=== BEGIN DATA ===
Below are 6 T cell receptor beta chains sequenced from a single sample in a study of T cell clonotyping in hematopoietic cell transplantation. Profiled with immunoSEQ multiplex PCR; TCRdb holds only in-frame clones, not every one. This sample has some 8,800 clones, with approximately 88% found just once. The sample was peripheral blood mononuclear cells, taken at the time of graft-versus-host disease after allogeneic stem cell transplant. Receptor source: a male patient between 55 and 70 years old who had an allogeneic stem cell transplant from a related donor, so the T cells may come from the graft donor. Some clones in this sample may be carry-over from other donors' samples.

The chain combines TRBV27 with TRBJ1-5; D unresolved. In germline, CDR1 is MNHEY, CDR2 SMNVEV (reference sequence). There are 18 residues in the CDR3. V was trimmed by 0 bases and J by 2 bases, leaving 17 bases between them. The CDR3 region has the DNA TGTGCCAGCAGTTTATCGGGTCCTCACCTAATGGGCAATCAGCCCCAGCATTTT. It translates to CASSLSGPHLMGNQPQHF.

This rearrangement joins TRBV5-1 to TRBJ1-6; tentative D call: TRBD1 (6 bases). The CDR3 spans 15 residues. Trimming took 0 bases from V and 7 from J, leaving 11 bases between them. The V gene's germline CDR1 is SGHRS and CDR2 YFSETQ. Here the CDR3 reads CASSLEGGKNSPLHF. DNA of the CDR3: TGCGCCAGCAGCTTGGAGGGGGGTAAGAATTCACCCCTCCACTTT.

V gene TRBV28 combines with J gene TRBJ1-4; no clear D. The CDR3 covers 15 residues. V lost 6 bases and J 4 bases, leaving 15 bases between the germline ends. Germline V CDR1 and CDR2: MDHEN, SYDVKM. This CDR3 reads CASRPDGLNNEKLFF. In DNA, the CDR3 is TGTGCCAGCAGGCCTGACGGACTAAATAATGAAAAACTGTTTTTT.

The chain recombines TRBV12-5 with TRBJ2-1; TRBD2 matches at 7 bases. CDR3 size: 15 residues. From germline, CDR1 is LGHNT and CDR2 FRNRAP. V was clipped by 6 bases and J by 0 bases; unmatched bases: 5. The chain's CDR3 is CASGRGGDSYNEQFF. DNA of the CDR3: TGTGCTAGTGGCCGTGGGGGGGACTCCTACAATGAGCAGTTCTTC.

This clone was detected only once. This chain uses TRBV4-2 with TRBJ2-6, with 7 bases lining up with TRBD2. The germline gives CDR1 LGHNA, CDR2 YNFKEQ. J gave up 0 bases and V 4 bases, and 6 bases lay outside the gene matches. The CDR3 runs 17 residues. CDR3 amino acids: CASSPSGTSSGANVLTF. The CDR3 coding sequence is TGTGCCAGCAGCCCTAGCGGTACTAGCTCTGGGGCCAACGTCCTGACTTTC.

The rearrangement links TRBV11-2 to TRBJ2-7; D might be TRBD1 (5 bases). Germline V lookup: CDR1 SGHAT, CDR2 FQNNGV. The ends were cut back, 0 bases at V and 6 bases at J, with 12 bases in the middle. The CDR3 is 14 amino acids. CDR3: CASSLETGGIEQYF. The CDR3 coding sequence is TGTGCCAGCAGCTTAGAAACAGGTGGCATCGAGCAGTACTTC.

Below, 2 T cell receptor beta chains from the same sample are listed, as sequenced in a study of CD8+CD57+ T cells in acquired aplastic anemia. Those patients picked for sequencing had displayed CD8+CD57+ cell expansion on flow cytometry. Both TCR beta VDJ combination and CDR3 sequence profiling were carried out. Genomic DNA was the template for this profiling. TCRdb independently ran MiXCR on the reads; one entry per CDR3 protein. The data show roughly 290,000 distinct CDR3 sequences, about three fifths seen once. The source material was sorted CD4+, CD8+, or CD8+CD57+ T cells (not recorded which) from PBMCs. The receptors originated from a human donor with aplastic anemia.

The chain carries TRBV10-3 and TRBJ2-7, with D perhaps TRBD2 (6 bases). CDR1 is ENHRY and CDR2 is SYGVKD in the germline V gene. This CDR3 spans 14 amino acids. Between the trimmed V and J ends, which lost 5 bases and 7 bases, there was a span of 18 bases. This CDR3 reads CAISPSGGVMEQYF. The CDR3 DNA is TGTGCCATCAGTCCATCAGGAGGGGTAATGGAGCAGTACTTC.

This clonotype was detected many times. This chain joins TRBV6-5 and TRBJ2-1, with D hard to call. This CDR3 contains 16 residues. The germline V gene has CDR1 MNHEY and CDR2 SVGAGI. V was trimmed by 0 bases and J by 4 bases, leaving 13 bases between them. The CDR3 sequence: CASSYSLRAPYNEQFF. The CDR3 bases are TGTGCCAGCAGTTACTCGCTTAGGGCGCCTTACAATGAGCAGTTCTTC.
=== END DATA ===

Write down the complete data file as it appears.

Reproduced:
Below are 6 T cell receptor beta chains sequenced from a single sample in a study of T cell clonotyping in hematopoietic cell transplantation. Profiled with immunoSEQ multiplex PCR; TCRdb holds only in-frame clones, not every one. This sample has some 8,800 clones, with approximately 88% found just once. The sample was peripheral blood mononuclear cells, taken at the time of graft-versus-host disease after allogeneic stem cell transplant. Receptor source: a male patient between 55 and 70 years old who had an allogeneic stem cell transplant from a related donor, so the T cells may come from the graft donor. Some clones in this sample may be carry-over from other donors' samples.

The chain combines TRBV27 with TRBJ1-5; D unresolved. In germline, CDR1 is MNHEY, CDR2 SMNVEV (reference sequence). There are 18 residues in the CDR3. V was trimmed by 0 bases and J by 2 bases, leaving 17 bases between them. The CDR3 region has the DNA TGTGCCAGCAGTTTATCGGGTCCTCACCTAATGGGCAATCAGCCCCAGCATTTT. It translates to CASSLSGPHLMGNQPQHF.

This rearrangement joins TRBV5-1 to TRBJ1-6; tentative D call: TRBD1 (6 bases). The CDR3 spans 15 residues. Trimming took 0 bases from V and 7 from J, leaving 11 bases between them. The V gene's germline CDR1 is SGHRS and CDR2 YFSETQ. Here the CDR3 reads CASSLEGGKNSPLHF. DNA of the CDR3: TGCGCCAGCAGCTTGGAGGGGGGTAAGAATTCACCCCTCCACTTT.

V gene TRBV28 combines with J gene TRBJ1-4; no clear D. The CDR3 covers 15 residues. V lost 6 bases and J 4 bases, leaving 15 bases between the germline ends. Germline V CDR1 and CDR2: MDHEN, SYDVKM. This CDR3 reads CASRPDGLNNEKLFF. In DNA, the CDR3 is TGTGCCAGCAGGCCTGACGGACTAAATAATGAAAAACTGTTTTTT.

The chain recombines TRBV12-5 with TRBJ2-1; TRBD2 matches at 7 bases. CDR3 size: 15 residues. From germline, CDR1 is LGHNT and CDR2 FRNRAP. V was clipped by 6 bases and J by 0 bases; unmatched bases: 5. The chain's CDR3 is CASGRGGDSYNEQFF. DNA of the CDR3: TGTGCTAGTGGCCGTGGGGGGGACTCCTACAATGAGCAGTTCTTC.

This clone was detected only once. This chain uses TRBV4-2 with TRBJ2-6, with 7 bases lining up with TRBD2. The germline gives CDR1 LGHNA, CDR2 YNFKEQ. J gave up 0 bases and V 4 bases, and 6 bases lay outside the gene matches. The CDR3 runs 17 residues. CDR3 amino acids: CASSPSGTSSGANVLTF. The CDR3 coding sequence is TGTGCCAGCAGCCCTAGCGGTACTAGCTCTGGGGCCAACGTCCTGACTTTC.

The rearrangement links TRBV11-2 to TRBJ2-7; D might be TRBD1 (5 bases). Germline V lookup: CDR1 SGHAT, CDR2 FQNNGV. The ends were cut back, 0 bases at V and 6 bases at J, with 12 bases in the middle. The CDR3 is 14 amino acids. CDR3: CASSLETGGIEQYF. The CDR3 coding sequence is TGTGCCAGCAGCTTAGAAACAGGTGGCATCGAGCAGTACTTC.

Below, 2 T cell receptor beta chains from the same sample are listed, as sequenced in a study of CD8+CD57+ T cells in acquired aplastic anemia. Those patients picked for sequencing had displayed CD8+CD57+ cell expansion on flow cytometry. Both TCR beta VDJ combination and CDR3 sequence profiling were carried out. Genomic DNA was the template for this profiling. TCRdb independently ran MiXCR on the reads; one entry per CDR3 protein. The data show roughly 290,000 distinct CDR3 sequences, about three fifths seen once. The source material was sorted CD4+, CD8+, or CD8+CD57+ T cells (not recorded which) from PBMCs. The receptors originated from a human donor with aplastic anemia.

The chain carries TRBV10-3 and TRBJ2-7, with D perhaps TRBD2 (6 bases). CDR1 is ENHRY and CDR2 is SYGVKD in the germline V gene. This CDR3 spans 14 amino acids. Between the trimmed V and J ends, which lost 5 bases and 7 bases, there was a span of 18 bases. This CDR3 reads CAISPSGGVMEQYF. The CDR3 DNA is TGTGCCATCAGTCCATCAGGAGGGGTAATGGAGCAGTACTTC.

This clonotype was detected many times. This chain joins TRBV6-5 and TRBJ2-1, with D hard to call. This CDR3 contains 16 residues. The germline V gene has CDR1 MNHEY and CDR2 SVGAGI. V was trimmed by 0 bases and J by 4 bases, leaving 13 bases between them. The CDR3 sequence: CASSYSLRAPYNEQFF. The CDR3 bases are TGTGCCAGCAGTTACTCGCTTAGGGCGCCTTACAATGAGCAGTTCTTC.